4. What does work-life balance mean to you and how do you work to achieve that goal?
Work-life balance is definitely important to me. I have a wide range of hobbies and passions that I try to set aside time for, for example singing in a band and writing a novel.
I think it’s important to have ways to find fulfilment outside of the professional space. But at the same time, I am very tenacious and determined, so I’m happy to work hard. I love what I do and I’m very driven to keep innovating and progressing.
I’ve always been this way. Work doesn’t feel like a chore to me. My two daughters were the inspiration for me to start Zoodikers, but they’re 24 and 21 years old now so it’s easier for me to give work more attention than I did when they were younger. That said, my family will always come first and I’ll always make time for them.
5. In the past 12 months, have you started/stopped any routines or habits to change your life?
I’ve begun researching and writing a new book about Zanzibar. My grandmother was actually married to the former Sultan. It’s been really interesting diving into the history of the country and their culture.
As part of the process, I’ve done loads of researching and tracing of my own ancestry, which has put me in contact with relatives, for example in Ireland, that I didn’t even know I had. I’ve written my book on AI and marketing which allowed me to explore a professional passion, but this new book is definitely a labour of love.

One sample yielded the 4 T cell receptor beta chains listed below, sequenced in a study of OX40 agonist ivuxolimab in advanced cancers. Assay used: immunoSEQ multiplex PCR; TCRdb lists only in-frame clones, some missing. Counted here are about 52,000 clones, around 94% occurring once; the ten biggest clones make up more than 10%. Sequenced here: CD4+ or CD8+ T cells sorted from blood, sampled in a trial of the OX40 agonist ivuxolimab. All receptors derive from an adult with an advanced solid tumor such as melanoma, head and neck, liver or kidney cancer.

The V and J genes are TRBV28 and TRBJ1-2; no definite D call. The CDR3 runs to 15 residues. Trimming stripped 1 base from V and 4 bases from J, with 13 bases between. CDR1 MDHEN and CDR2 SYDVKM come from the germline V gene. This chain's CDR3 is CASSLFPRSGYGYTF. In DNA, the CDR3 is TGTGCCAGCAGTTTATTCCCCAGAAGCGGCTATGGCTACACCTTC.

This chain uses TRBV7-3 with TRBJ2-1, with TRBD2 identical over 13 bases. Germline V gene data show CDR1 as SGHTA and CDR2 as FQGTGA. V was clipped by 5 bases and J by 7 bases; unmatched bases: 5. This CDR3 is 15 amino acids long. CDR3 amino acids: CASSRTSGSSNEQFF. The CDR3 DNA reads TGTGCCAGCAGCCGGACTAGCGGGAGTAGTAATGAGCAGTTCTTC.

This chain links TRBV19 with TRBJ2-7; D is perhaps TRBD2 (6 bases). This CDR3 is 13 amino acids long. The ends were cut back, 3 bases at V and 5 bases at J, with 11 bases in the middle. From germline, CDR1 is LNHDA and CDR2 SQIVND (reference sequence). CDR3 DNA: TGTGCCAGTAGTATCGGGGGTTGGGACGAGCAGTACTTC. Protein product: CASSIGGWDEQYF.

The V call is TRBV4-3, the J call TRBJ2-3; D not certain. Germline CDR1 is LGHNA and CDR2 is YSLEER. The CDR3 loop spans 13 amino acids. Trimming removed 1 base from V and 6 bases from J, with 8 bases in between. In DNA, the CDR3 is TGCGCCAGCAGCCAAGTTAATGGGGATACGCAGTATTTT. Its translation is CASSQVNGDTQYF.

6. Do you have any favourite books, podcasts or newsletters that you’d like to recommend?
I love Origin by Dan Brown. It’s a very compelling thriller. I devoured it! I would also highly recommend Life 3.0: Being Human in the Age of Artificial Intelligence by Mark Tegmark, a professor at MIT who I quoted in my book.
7. Are there any products, gadgets or apps that you can’t live without?
I definitely cannot live without my iPhone, but I prefer paper books to my Kindle. I also love my amp and wireless microphone setup, as I sing in a band.
8. If you could read an interview about work-life balance by anyone, who would that be?
I’d love to know how a Prime Minister like Winston Churchill managed his time, or a leader like Barack Obama.
I’d also love to read a book by Carolyn McCall, the CEO of ITV and one of only five female FTSE 100 CEOs. Before that, she was CEO of EasyJet. Carolyn has three kids of her own, so I’d love to see how she’s balanced that with running an airline and a major media conglomerate over the years.
9. Do you have any last thoughts on work, life or balance that you’d like to share with our readers?
I think it’s important to try to find a balance that works for you. It may not always be an even split. There are times where I work on weekends or Bank Holidays, and other times where I’ll take a day to just spend time with my family.
Not everyone is the same, and that balance will look different for every person. When you’re a driven and tenacious person, it becomes all too easy to throw yourself into your work. But you need to come up for air sometimes, and it’s all about finding the things that bring you joy and fulfilment outside of your professional passion.